I dated a guy awhile back who suffered from NPD. He had no consideration of my emotional needs whatsoever. Most of our relationship went like this: We would fight constantly, we'd get to the break-up point and he would feed me some line about how he really thought we could make it work if we just tried harder and would I "just tell him already" what he was doing wrong, I'd fall for it and tell him certain things he needed to change, he would completely disregard them, rinse and repeat.
I know what you're thinking...Sounds really one sided, yes? I would always ask him what he thought I needed to change. He would always say "Nothing. Just keep being patient."
He would never apologize, because he never felt he did anything wrong. He would accuse me of over-reacting if I got hurt or mad at something he did. When I would point out that I was bending over backwards to try and make things work while he treated me as a carpet, his response would be "I don't expect you to." He literally felt that, since he didn't claim to expect me to put up with him, he had no reason to feel bad for not putting up any effort.
A few other things I put up with over those two years: He expected total openness from me, but would always say "I don't feel like talking" or "I'm not comfortable talking about that" when such questions were turned on him. I went the entire two years dating the guy without ever knowing what he looked like, but he expected me to be on the webcam at least once a week. (Not even dredging up all the lies he constantly told me about when I would get pictures.) We never once had a conversation over a phone. He refused to ever get one. It was on the computer or I could just deal with not talking to him. (He claimed not talking to me didn't bother him.) He expected me to be available whenever he wanted me around, and would throw fits if I wasn't. But my request that he warn me if he wasn't going to be around any given day was "me trying to change who he was" and not only did he never do it, he started purposely hiding from me and not telling me he wouldn't be around, sometimes for a week or more, after I did something that supposedly angered him.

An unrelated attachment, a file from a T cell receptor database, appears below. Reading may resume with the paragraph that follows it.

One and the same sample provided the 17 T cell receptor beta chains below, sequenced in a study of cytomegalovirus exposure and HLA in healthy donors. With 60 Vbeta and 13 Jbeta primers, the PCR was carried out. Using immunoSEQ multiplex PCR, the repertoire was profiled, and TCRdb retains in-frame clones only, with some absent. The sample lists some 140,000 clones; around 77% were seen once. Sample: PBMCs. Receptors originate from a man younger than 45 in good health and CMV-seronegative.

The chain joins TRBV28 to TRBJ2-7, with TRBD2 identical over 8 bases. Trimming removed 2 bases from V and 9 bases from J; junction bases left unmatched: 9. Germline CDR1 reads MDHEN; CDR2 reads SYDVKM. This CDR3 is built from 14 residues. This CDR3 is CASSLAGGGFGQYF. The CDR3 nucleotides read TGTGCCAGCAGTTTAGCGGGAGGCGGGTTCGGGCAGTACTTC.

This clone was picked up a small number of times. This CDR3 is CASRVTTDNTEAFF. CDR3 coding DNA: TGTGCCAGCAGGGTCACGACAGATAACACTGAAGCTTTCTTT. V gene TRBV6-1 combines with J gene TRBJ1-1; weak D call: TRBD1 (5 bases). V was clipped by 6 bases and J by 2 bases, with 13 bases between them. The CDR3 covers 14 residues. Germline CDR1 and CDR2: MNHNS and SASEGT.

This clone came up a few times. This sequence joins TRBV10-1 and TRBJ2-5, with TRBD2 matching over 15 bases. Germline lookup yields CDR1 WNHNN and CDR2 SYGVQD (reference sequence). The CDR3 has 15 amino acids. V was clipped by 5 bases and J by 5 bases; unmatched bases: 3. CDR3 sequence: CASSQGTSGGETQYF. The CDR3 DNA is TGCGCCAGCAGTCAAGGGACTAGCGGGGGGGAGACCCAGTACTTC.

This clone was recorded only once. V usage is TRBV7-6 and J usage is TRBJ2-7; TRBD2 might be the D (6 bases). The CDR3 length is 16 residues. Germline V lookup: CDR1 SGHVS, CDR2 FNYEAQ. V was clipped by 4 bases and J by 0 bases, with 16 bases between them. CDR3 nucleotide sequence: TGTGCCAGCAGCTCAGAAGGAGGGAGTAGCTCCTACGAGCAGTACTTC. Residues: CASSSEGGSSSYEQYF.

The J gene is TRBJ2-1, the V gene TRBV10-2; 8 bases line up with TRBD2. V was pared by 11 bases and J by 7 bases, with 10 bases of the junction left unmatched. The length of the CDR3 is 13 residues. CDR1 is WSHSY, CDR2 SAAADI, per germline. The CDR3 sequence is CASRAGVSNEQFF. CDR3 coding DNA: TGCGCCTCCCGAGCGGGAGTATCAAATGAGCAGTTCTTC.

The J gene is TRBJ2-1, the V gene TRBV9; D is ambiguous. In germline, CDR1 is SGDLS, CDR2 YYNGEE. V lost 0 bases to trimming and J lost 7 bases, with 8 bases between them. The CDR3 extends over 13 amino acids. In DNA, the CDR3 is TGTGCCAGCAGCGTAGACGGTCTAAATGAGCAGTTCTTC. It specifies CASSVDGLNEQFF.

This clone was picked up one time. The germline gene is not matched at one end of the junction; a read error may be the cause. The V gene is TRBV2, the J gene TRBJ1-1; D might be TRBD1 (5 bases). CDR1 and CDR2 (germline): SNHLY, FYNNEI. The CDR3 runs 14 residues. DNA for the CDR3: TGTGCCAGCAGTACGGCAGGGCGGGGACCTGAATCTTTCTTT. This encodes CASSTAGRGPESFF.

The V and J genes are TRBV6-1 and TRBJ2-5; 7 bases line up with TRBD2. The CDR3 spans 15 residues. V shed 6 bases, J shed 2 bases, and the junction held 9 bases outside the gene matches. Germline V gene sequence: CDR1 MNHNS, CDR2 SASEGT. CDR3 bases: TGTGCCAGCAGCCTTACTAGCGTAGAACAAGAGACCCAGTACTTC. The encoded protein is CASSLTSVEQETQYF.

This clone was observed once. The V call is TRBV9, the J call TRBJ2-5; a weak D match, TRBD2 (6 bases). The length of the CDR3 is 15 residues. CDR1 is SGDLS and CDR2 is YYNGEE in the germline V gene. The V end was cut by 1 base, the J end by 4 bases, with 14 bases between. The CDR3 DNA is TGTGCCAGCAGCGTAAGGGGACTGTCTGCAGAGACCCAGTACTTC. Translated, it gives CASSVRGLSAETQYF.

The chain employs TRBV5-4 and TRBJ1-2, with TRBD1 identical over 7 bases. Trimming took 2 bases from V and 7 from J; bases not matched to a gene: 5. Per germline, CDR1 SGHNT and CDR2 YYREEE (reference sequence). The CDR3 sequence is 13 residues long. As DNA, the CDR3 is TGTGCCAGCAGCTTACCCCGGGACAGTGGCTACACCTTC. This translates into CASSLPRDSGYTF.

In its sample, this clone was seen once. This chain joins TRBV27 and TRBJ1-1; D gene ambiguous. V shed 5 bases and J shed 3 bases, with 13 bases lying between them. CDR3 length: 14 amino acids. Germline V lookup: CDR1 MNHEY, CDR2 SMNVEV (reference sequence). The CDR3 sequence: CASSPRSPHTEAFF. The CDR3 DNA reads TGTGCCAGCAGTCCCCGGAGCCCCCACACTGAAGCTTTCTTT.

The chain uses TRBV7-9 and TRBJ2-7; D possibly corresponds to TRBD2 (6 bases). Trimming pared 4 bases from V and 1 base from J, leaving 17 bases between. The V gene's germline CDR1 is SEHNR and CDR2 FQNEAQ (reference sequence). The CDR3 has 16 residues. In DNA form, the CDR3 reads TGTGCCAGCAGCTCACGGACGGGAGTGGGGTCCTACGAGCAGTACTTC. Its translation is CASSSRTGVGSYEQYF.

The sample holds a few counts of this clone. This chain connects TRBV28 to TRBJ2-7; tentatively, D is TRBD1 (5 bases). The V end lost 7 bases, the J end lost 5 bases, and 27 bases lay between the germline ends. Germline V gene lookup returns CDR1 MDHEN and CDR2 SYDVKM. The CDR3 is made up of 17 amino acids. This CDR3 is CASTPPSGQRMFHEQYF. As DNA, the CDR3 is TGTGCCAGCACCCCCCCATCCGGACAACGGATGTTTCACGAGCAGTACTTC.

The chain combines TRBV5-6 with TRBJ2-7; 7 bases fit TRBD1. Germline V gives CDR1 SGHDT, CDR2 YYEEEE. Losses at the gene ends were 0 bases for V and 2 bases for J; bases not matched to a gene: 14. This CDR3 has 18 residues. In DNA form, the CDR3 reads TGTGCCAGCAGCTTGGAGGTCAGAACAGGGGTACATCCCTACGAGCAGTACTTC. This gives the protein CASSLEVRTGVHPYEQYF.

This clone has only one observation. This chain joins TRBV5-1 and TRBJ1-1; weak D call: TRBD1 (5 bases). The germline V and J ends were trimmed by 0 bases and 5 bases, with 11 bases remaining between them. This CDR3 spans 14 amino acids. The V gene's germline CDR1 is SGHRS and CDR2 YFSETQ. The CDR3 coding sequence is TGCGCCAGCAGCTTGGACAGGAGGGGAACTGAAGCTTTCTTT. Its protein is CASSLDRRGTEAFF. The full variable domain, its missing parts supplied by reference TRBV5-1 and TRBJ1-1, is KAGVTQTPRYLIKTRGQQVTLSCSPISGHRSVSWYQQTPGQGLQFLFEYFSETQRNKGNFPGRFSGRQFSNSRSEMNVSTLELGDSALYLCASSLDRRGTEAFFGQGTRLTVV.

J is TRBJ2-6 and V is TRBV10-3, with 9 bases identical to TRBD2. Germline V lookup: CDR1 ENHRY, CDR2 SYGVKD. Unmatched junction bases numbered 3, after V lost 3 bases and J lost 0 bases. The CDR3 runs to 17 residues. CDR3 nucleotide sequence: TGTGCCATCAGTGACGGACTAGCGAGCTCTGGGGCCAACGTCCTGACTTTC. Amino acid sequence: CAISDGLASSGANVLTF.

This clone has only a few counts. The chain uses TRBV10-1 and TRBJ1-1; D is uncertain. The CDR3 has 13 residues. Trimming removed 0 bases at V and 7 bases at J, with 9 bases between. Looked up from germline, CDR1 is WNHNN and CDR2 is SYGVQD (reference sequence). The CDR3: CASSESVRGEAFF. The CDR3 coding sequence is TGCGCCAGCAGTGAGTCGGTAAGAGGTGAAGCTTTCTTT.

It took me two long years to walk away from that mess. I kept telling myself that if I proved I was different, he would open up and change. Boy, was I stupid!
Everyone's a twitter with this from Palin (via Steve Benen):
Palin was asked, for example, about why she initially ran in Alaska as someone interested in bipartisanship, but then abandoned that approach. As Palin sees it, she learned a lesson "when John McCain chose me for the nomination for vice president."
"[W]hat it showed me about the left: they go home," she said. "It doesn't matter what you do. It was the left that came out attacking me. They showed me their hypocrisy; they showed me they weren't willing to work in a bipartisan way. I learned my lesson. Once bitten, twice shy. I will never trust that they are not hypocrites until they show me they're sincere."
So, in Palin's mind, she doesn't want to work with Democrats because Democrats criticized a Republican candidate during a competitive presidential campaign. I get the sense that Palin may not fully appreciate the meaning of the word "hypocrisy."But the real problem isn't that Palin is some kind of a hypocrite but that the meaning of the words "work" and "bipartisan" have ceased to have any content if the writer's question can be answered as she answered it.